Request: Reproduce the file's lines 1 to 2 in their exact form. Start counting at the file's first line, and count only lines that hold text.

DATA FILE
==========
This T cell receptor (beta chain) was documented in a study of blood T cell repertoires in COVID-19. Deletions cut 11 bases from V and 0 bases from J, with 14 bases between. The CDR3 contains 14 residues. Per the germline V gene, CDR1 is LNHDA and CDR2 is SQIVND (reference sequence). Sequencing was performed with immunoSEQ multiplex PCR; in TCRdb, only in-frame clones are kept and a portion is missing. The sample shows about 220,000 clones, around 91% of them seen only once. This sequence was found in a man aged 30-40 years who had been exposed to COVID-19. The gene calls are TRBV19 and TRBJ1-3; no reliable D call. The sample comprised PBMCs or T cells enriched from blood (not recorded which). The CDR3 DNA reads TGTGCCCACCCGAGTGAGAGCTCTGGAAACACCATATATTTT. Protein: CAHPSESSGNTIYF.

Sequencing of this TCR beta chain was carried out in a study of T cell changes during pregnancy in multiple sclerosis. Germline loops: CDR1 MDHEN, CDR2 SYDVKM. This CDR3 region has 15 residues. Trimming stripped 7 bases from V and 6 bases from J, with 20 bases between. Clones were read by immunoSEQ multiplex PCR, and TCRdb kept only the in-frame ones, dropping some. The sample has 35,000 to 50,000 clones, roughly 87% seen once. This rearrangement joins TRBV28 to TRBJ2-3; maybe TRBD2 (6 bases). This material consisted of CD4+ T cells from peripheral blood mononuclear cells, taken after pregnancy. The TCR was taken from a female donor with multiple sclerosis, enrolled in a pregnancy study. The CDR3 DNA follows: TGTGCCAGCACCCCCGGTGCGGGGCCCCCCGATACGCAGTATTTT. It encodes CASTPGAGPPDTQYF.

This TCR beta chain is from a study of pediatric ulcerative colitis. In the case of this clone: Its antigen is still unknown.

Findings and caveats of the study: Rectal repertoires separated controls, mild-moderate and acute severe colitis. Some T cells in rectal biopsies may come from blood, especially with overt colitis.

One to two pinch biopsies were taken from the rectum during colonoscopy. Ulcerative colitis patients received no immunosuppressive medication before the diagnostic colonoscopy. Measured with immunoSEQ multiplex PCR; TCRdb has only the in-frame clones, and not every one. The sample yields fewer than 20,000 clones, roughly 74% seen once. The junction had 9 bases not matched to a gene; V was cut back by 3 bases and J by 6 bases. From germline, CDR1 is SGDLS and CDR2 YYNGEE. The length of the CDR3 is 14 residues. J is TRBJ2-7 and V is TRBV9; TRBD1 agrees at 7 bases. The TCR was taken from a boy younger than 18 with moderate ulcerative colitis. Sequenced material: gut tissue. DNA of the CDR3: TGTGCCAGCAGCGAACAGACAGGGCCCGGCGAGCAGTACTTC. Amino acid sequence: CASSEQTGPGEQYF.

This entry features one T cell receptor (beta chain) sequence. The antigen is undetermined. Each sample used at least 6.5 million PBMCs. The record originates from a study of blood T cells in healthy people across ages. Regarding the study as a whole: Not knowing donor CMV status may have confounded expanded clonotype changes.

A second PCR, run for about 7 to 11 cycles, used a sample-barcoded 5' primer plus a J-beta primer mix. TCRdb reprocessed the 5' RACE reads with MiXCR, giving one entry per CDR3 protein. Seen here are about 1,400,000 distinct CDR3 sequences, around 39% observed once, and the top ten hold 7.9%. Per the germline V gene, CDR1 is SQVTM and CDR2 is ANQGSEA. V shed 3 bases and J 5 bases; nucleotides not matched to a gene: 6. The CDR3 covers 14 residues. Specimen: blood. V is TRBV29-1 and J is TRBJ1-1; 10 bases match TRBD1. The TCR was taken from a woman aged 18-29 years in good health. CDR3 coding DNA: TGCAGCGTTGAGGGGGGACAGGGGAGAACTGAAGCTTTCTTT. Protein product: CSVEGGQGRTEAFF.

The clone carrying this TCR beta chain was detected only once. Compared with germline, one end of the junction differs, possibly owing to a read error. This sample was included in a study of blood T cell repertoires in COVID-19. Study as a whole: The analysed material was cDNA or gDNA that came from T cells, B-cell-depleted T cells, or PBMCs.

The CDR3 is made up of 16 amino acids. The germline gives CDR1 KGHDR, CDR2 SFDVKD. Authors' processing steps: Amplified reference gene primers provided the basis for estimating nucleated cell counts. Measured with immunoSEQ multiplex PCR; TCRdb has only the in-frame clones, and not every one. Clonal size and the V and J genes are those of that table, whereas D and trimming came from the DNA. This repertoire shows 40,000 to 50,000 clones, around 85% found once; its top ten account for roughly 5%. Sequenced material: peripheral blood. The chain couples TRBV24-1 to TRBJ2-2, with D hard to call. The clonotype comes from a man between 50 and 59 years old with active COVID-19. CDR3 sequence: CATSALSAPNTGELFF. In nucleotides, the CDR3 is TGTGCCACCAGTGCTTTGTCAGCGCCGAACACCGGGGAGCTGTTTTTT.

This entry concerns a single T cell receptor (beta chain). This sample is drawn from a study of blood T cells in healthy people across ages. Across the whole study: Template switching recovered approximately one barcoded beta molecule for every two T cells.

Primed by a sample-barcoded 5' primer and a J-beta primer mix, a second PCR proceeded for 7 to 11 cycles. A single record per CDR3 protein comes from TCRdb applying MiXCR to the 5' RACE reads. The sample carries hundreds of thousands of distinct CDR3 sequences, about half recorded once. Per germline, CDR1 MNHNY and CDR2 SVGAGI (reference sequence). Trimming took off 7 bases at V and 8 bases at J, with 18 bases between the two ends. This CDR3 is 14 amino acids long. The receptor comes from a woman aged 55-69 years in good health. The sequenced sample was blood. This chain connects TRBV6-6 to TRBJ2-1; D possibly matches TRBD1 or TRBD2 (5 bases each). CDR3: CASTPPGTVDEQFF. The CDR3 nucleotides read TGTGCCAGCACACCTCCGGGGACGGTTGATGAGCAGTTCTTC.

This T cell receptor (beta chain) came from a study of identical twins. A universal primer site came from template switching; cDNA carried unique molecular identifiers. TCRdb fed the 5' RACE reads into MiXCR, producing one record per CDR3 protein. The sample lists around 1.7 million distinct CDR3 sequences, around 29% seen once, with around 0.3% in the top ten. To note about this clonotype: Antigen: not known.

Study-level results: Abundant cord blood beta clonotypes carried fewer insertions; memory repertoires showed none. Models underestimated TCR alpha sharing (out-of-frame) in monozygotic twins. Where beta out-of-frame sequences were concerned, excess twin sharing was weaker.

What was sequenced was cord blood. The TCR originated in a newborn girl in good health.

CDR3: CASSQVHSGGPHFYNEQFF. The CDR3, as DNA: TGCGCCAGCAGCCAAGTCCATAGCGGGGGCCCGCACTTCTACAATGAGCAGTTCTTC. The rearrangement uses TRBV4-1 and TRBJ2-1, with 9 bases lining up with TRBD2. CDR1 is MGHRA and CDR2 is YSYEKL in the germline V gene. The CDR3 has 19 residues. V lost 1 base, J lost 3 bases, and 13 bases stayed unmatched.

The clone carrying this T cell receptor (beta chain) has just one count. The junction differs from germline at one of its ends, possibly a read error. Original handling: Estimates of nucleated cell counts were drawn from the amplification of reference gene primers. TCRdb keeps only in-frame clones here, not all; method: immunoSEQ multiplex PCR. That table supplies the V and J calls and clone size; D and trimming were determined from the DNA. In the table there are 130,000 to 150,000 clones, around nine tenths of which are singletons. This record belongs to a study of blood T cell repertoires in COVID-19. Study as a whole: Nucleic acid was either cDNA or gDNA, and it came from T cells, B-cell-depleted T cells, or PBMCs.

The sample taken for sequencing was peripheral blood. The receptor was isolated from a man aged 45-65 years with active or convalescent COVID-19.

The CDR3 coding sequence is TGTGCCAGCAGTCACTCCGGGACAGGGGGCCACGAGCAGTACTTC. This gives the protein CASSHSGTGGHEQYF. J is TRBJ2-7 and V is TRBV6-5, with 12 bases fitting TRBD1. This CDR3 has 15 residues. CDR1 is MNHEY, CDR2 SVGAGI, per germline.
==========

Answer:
This T cell receptor (beta chain) was documented in a study of blood T cell repertoires in COVID-19. Deletions cut 11 bases from V and 0 bases from J, with 14 bases between. The CDR3 contains 14 residues. Per the germline V gene, CDR1 is LNHDA and CDR2 is SQIVND (reference sequence). Sequencing was performed with immunoSEQ multiplex PCR; in TCRdb, only in-frame clones are kept and a portion is missing. The sample shows about 220,000 clones, around 91% of them seen only once. This sequence was found in a man aged 30-40 years who had been exposed to COVID-19. The gene calls are TRBV19 and TRBJ1-3; no reliable D call. The sample comprised PBMCs or T cells enriched from blood (not recorded which). The CDR3 DNA reads TGTGCCCACCCGAGTGAGAGCTCTGGAAACACCATATATTTT. Protein: CAHPSESSGNTIYF.

Sequencing of this TCR beta chain was carried out in a study of T cell changes during pregnancy in multiple sclerosis. Germline loops: CDR1 MDHEN, CDR2 SYDVKM. This CDR3 region has 15 residues. Trimming stripped 7 bases from V and 6 bases from J, with 20 bases between. Clones were read by immunoSEQ multiplex PCR, and TCRdb kept only the in-frame ones, dropping some. The sample has 35,000 to 50,000 clones, roughly 87% seen once. This rearrangement joins TRBV28 to TRBJ2-3; maybe TRBD2 (6 bases). This material consisted of CD4+ T cells from peripheral blood mononuclear cells, taken after pregnancy. The TCR was taken from a female donor with multiple sclerosis, enrolled in a pregnancy study. The CDR3 DNA follows: TGTGCCAGCACCCCCGGTGCGGGGCCCCCCGATACGCAGTATTTT. It encodes CASTPGAGPPDTQYF.